Hiring a sitter for your house and pets while you travel
This post is part of a series about traveling without your pet.
When you have a lot of pets, a lot of plants and are on the hook for a mortgage, the prospect of leaving it all behind for a few days can be scary.
Rather than sending the pets to someone else’s house or to a (possibly expensive) professional boarding facility and hoping the garden doesn’t wither and the house doesn’t get broken into while you’re away, getting someone to stay at your house is sometimes the best option for traveling pet parents.
If you’re lucky like us, a friend or family member may be willing to play house during your trip. There may also be professional house sitters in your area.
Although this option requires you to clean your house real well, going with in-home pet care when you travel has a few important benefits:
- Your pets likely won’t experience as much disruption to their daily routine.
- Someone will be around to alert you quickly and/or take action if a pipe bursts, a tree limb crashes through the roof or other such unfortunate incident happens during your trip.
- The very presence of people can help discourage burglars who may otherwise target a house where nobody seems to be home.
Unless the sitter you’re inviting over owes you a favor, it’s always good to plan on providing a little monetary compensation or at least bringing back a super awesome gift. This will help encourage a willingness to assist during your future travels.
If you don’t know anyone who can house, pet and plant sit while you’re away, ask friends or co-workers for recommendations.
Back when I was a college-aged newspaper intern, I got hit up to house sit for colleagues all the time. I loved the chance to get out of my cheap apartment and enjoy the luxuries of someone else’s house and pets for a few days.
However, there are a few things to consider before entrusting someone, even a close friend, with the safety and security of your pets, plants and domicile.
- Will this person’s work and life schedule allow him or her to perform all the duties you require?
- Is this person responsible? If you aren’t well acquainted, ask for referrals.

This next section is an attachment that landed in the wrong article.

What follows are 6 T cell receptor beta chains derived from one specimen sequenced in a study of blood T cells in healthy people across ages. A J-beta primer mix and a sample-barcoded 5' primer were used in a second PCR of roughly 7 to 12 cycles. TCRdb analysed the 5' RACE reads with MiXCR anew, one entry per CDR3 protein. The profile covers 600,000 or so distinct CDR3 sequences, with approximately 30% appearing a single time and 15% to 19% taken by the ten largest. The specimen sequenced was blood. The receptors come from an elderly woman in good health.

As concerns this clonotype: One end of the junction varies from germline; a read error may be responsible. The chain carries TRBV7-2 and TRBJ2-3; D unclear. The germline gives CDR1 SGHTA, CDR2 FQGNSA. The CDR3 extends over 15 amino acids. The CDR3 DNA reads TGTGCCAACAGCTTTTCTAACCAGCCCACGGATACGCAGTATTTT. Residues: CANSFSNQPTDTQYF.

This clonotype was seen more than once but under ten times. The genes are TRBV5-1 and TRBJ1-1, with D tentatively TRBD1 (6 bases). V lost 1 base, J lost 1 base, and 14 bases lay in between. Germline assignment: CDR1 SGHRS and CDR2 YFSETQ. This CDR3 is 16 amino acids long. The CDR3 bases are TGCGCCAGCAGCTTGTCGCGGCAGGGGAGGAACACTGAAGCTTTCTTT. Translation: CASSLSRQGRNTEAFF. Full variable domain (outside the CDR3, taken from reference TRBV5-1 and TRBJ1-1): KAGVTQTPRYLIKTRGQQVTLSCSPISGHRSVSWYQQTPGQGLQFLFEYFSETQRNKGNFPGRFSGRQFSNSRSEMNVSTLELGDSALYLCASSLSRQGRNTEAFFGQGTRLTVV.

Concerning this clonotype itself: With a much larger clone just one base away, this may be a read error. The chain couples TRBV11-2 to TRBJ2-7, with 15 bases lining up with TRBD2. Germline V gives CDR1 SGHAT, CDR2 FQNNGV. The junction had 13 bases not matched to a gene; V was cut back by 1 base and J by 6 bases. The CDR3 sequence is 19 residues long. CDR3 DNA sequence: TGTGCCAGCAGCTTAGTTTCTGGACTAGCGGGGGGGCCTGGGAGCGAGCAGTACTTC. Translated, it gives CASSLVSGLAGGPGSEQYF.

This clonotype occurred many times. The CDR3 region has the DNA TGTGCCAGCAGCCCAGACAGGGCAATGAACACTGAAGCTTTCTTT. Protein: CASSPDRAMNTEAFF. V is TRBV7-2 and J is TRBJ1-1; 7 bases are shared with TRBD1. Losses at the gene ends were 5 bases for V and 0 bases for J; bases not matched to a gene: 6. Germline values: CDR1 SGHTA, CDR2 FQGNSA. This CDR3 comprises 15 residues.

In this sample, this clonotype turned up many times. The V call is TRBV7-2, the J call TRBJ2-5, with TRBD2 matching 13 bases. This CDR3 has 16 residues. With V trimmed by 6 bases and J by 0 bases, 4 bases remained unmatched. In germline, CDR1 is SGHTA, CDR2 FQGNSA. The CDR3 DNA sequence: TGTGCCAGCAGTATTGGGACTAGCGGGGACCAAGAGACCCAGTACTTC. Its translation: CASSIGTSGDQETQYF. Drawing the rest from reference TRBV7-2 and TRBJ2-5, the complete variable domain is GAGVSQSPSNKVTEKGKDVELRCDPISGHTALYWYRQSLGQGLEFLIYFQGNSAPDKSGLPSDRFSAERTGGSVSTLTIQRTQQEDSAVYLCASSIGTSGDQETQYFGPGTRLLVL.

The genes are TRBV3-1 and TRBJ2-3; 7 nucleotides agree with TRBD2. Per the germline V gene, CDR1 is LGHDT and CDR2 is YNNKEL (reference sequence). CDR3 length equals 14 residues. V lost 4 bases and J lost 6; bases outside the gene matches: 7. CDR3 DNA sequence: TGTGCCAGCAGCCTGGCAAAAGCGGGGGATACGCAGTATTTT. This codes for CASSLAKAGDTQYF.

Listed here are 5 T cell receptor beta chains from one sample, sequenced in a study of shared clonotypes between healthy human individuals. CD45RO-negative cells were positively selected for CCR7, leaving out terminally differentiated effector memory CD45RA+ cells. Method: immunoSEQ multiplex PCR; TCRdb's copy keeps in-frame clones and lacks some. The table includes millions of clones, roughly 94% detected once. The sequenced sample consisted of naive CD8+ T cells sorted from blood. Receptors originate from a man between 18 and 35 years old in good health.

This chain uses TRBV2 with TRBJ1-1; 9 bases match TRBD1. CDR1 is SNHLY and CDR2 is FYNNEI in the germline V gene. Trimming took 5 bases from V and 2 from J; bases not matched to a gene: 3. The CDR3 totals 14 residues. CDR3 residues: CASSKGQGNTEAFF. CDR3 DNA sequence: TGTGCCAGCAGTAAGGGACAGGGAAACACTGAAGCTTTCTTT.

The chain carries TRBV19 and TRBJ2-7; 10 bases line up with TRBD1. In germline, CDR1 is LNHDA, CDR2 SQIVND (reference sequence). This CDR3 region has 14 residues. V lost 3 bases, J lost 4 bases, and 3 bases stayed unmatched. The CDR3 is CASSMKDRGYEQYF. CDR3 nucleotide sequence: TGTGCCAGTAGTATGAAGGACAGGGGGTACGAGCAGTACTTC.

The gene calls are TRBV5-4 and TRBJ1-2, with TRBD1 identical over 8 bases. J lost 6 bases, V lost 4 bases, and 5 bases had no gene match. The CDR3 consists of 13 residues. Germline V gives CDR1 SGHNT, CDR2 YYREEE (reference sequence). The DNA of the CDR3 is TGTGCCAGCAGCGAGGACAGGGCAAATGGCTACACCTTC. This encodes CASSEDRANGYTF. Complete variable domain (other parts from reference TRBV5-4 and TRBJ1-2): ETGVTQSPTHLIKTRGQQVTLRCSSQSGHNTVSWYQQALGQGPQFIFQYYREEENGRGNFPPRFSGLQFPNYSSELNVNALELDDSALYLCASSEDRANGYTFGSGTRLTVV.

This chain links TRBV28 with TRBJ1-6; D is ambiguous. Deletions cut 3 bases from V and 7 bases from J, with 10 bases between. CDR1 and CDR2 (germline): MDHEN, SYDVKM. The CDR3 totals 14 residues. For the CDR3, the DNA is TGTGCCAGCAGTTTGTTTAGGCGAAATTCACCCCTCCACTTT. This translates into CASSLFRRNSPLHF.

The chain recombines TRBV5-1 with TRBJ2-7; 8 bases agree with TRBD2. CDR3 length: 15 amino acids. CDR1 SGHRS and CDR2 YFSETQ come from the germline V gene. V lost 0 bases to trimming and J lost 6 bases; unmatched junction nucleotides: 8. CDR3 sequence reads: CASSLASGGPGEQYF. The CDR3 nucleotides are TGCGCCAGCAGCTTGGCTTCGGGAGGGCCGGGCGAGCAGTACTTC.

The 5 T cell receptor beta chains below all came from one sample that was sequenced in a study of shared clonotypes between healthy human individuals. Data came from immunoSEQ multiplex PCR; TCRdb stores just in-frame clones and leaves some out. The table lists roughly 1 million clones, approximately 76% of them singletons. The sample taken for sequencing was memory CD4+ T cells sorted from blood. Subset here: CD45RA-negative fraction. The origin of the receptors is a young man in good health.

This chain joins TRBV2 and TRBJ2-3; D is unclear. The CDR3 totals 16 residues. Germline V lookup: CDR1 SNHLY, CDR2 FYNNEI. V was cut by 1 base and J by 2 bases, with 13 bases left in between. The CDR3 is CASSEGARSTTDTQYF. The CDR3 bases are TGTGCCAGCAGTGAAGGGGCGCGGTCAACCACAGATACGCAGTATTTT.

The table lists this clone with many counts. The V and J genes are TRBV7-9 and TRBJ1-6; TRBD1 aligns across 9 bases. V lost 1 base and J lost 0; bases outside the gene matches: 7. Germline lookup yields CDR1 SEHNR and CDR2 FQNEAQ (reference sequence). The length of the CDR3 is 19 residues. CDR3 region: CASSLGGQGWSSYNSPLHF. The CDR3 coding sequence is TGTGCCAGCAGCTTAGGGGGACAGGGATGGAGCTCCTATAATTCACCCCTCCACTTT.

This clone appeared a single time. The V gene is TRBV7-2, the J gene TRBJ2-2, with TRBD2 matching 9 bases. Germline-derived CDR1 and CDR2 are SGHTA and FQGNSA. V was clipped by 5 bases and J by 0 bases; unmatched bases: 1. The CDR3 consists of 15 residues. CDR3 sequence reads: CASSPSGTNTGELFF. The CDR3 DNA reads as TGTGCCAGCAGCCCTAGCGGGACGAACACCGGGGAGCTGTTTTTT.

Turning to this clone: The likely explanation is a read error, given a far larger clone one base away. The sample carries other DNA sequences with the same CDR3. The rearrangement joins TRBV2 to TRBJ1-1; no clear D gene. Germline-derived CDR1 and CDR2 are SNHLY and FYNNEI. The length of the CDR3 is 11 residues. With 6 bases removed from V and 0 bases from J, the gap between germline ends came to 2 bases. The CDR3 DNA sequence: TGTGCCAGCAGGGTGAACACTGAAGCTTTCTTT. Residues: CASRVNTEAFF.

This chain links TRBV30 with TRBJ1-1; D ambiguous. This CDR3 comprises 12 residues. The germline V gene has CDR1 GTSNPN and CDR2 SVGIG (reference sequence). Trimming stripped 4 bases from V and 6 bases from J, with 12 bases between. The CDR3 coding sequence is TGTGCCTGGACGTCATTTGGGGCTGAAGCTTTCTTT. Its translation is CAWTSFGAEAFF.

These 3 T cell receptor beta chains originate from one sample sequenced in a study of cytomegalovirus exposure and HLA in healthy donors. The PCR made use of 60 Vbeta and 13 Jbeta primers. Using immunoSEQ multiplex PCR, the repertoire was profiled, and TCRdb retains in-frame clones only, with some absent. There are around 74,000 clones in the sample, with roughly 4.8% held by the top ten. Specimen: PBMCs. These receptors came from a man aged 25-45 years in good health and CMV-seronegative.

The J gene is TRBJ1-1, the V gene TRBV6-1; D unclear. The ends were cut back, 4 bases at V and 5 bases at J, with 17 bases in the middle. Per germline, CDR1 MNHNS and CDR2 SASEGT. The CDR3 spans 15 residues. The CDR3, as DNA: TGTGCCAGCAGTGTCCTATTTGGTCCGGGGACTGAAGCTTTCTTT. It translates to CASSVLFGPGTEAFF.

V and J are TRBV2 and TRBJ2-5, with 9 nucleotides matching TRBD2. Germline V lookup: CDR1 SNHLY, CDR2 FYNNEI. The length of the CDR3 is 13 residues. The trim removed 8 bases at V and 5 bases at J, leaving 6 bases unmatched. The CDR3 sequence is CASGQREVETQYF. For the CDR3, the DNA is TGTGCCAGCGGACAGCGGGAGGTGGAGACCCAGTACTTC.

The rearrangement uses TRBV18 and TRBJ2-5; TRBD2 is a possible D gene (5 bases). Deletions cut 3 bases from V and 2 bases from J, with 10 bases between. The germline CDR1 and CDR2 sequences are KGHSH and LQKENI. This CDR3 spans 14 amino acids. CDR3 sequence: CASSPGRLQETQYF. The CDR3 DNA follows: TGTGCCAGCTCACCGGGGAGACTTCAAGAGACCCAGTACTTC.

- Are you comfortable with the idea of this person bringing other individuals to your home? If not, say so.
- Do you mind if this person eats your food?
- Is there anything in your home (private possessions, weapons, valuables) that you don’t want this person to find or have access to? If so, can you secure these items?
- Can you expect your pets to obey this person?
- In your gut, do you trust this person to manage your home base to at least the minimum degree?
- Bottom line: Do you trust this person with the life of your pets and, considering a key to your home is involved, your own future safety and security?
Once you are satisfied with your answers to the above questions, do everything you normally would to get the house ready for overnight guests. If possible, have the sitter come over a few days before you leave so that you can walk them through your house, answer any questions and — most importantly — introduce your pets to their new friend.
Summarize everything you explain verbally to the sitter in a comprehensive written list placed prominently in your home.
Here are a few things to include on your list for the house and pet sitter:
- Instructions for feeding the pets – how much food? where is it? what if they run out?
- Pets’ daily medication needs (if applicable).
- Instructions for exercising the pets – walk every day?
- Other special instructions, such as rooms the pets are not allowed in or rules about the pets interacting with strange people.
- Contact information for your regular vet, as well as an emergency vet
- Watering instructions for your houseplants and/or garden.
- Location of the fusebox, as well as flashlights and anything else needed should the power go out.
- Contact information for a trusted neighbor or other in-town friend or family member.
- Contact information for you.
Important fact to remember: Almost no one will be able to take care of your pets and home exactly the way that you do.
If the dogs aren’t allowed on the couch, don’t be surprised if you find evidence, i.e. hair, indicating they got up there during your absence. (That’s an actual mistake I got called out for in my house sitting days.)
Our experiences with house-sitting friends and family have been overall great. We have come home to a few oddities, including a chewed-up baseboard that suggested a certain golden retriever was overly anxious. A lesson there is that even under trusted care, your pets are almost guaranteed to miss you. That’s OK.
However, on rare occasions you may find yourself with a house sitter who loves your pets more than you do.
That happened for us last spring when Zach’s sister and her husband stayed at our house for a week and fell in love with the Luxor, the lynx point Siamese who had by then already taught me I’m not a cat person.
He’s now much happier as the only pet and king kitty of their household.
Do you have an in-home pet sitter? How did you find this person?